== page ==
The Ring of Fire has been touted as a massive economic windfall for the province and the country. But there are serious questions over how it will benefit Indigenous people and community development.
A standing room-only crowd packed a dining room at Science North in Sudbury on April 24 to hear a panel discussion on the Ring of Fire headed by Noront Resources president-CEO Alan Coutts, Cementation president Roy Slack, and FedNor director general Aime Dimatteo.
While there were many questions from the audience about roads, ecology, mine structure and economics, the impact to Indigenous communities, employment opportunities and even education and substance addiction garnered the most attention.
One audience member pointed out that half the population of one of the northwest communities had substance abuse problems, and many other communities are impoverished, causing a power imbalance with treaties not being met.
Dimatteo said they are addressing this by empowering the communities so they can lead in decision-making.
The federal government, he said, has given more than $124 million for more than 200 projects to build capacity.
However, he said, they are lacking human resources.
"We are providing the funding to build capacity so they can hire their own people, train their own people, so when decision time comes, you can make an informed decision."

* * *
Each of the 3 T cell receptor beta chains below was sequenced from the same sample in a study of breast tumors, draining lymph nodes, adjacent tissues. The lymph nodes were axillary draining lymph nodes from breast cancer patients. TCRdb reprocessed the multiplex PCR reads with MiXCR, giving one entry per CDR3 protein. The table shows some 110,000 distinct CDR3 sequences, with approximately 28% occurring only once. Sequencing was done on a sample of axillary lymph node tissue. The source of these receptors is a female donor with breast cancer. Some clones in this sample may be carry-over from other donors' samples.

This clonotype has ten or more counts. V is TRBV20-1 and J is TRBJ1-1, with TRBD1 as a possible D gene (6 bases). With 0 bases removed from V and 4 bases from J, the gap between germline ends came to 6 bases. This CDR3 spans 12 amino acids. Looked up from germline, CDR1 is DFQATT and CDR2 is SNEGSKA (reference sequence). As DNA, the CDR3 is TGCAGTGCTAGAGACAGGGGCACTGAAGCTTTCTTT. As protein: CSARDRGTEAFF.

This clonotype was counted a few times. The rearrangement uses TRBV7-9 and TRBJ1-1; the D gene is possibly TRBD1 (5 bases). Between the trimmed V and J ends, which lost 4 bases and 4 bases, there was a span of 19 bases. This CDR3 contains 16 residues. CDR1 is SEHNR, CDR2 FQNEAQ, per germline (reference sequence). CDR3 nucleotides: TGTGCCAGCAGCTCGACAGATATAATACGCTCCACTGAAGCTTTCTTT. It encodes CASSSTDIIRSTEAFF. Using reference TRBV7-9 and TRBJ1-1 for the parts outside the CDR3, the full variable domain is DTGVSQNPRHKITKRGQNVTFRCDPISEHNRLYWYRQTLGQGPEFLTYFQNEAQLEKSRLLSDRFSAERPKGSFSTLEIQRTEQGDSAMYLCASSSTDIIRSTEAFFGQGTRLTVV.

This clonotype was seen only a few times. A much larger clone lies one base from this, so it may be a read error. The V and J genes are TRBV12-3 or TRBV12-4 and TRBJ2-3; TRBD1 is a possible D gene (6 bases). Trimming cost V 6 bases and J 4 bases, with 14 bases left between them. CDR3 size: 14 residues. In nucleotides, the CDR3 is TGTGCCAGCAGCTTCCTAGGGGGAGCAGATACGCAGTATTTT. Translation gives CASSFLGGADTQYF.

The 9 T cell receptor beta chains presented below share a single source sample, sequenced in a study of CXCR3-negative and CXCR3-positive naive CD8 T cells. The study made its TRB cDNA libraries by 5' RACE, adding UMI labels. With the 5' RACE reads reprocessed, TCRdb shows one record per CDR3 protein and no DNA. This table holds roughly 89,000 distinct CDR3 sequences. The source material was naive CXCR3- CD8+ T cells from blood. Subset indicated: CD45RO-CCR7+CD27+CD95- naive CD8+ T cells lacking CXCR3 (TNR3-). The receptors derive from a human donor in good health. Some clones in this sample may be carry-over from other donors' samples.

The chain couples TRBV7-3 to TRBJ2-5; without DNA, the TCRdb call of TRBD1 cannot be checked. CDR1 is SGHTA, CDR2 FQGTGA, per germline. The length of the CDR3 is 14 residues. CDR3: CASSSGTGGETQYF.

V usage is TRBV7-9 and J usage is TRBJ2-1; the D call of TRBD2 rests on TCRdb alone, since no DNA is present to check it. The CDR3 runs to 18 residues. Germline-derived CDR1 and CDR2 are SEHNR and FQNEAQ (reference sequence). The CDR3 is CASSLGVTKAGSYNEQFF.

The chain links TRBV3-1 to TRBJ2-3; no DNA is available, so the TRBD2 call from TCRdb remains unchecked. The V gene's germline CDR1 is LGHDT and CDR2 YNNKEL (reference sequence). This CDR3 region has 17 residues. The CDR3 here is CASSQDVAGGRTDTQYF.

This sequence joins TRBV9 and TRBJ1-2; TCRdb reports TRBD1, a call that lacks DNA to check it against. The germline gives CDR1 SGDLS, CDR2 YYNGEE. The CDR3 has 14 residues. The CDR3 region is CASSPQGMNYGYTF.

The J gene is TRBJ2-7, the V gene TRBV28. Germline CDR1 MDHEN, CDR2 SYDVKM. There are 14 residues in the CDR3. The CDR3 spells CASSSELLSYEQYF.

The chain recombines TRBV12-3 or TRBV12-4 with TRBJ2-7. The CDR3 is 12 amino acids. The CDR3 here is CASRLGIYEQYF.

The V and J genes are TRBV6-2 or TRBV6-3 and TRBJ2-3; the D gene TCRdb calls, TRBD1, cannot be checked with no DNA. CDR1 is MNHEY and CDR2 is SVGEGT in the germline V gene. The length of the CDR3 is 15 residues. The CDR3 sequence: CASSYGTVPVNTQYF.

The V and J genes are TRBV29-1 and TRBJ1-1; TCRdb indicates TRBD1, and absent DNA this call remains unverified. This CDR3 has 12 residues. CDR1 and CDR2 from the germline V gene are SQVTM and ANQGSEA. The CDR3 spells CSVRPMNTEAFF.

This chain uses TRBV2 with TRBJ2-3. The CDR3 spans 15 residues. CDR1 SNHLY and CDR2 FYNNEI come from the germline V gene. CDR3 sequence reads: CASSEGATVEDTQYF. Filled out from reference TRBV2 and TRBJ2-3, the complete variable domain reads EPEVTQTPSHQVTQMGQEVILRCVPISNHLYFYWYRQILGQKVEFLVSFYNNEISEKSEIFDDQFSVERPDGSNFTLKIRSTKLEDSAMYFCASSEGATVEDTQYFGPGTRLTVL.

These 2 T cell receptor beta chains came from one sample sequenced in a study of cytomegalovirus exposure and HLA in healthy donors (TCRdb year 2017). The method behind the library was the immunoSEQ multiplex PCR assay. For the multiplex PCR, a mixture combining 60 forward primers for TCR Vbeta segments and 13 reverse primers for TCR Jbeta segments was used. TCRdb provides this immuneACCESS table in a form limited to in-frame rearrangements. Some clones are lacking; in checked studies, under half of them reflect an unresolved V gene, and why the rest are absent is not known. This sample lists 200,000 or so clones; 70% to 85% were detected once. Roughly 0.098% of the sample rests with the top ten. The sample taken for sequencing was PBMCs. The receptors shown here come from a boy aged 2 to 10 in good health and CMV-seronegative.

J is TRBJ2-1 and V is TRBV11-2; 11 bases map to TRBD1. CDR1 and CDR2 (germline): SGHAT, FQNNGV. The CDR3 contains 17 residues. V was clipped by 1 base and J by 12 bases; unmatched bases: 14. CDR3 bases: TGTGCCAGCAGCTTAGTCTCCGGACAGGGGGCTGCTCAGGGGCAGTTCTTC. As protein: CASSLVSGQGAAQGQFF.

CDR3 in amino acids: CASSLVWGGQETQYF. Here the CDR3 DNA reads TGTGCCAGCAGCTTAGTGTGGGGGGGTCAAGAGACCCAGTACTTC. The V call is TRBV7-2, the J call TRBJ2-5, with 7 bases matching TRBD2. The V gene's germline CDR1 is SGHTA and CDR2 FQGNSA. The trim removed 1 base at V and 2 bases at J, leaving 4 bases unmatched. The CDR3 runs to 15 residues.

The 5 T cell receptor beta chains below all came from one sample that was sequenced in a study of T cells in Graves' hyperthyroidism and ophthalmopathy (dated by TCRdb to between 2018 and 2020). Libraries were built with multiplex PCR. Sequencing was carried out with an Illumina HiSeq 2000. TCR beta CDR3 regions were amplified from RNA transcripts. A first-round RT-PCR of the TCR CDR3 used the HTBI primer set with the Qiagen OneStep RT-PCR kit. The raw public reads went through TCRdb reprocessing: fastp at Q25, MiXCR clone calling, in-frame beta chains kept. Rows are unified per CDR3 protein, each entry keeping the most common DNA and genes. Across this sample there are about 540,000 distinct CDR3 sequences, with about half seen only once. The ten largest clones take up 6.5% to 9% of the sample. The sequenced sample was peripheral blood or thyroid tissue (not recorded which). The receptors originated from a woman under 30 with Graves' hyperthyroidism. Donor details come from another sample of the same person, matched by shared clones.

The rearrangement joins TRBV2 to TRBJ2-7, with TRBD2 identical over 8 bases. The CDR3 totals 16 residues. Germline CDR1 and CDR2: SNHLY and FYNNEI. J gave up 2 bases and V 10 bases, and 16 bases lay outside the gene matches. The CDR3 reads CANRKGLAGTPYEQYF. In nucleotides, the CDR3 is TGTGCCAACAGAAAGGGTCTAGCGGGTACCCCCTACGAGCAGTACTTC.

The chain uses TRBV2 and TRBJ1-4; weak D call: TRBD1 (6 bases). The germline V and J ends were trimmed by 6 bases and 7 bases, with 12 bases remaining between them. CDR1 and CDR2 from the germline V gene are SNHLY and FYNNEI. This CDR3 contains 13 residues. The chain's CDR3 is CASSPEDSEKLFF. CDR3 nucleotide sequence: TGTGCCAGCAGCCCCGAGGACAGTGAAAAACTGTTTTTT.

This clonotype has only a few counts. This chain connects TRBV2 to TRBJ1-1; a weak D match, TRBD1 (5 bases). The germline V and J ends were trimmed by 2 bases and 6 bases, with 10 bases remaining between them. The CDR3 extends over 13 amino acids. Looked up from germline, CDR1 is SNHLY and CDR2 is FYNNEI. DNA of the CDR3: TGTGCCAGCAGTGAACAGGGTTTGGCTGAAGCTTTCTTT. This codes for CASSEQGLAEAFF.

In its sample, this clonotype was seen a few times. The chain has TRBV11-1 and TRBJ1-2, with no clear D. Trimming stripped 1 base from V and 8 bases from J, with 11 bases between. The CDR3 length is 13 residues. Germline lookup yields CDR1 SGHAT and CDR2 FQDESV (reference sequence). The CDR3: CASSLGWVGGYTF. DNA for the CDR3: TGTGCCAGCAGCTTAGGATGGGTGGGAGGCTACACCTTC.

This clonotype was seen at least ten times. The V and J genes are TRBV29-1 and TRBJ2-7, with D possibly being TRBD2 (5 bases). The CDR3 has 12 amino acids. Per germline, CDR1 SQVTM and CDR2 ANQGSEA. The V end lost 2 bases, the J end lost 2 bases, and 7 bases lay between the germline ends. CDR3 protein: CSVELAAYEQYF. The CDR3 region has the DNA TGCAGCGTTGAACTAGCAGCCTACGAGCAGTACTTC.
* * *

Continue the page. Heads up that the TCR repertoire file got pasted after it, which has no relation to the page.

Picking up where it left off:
Coutts said Noront and the other partners knew First Nation input was critical, so they provided funding and had the communities tell them where to build infrastructure like roads and broadband.
The same will be done with electrification and other project components.
As well, the communities have community leaders at the executive level to make decisions over what would be best for their people.
"As a company, we are not government. They have obligations and we have to respect that," Coutts said. "We try to get perspective from those individuals as part of our core management for both our team and how we do things as a company."
Slack said in their experience with mining projects, like Diavik in the Northwest Territories, the challenge is getting people to go from the skilled trades into management and executive positions. Part of the problem is education.
"Some of the high schooling some of our partners get doesn't qualify them for some of the engineering schools," he said.
"We've begun to talk to some of the schools about the criteria, and what are some of the things we need if you are going to be...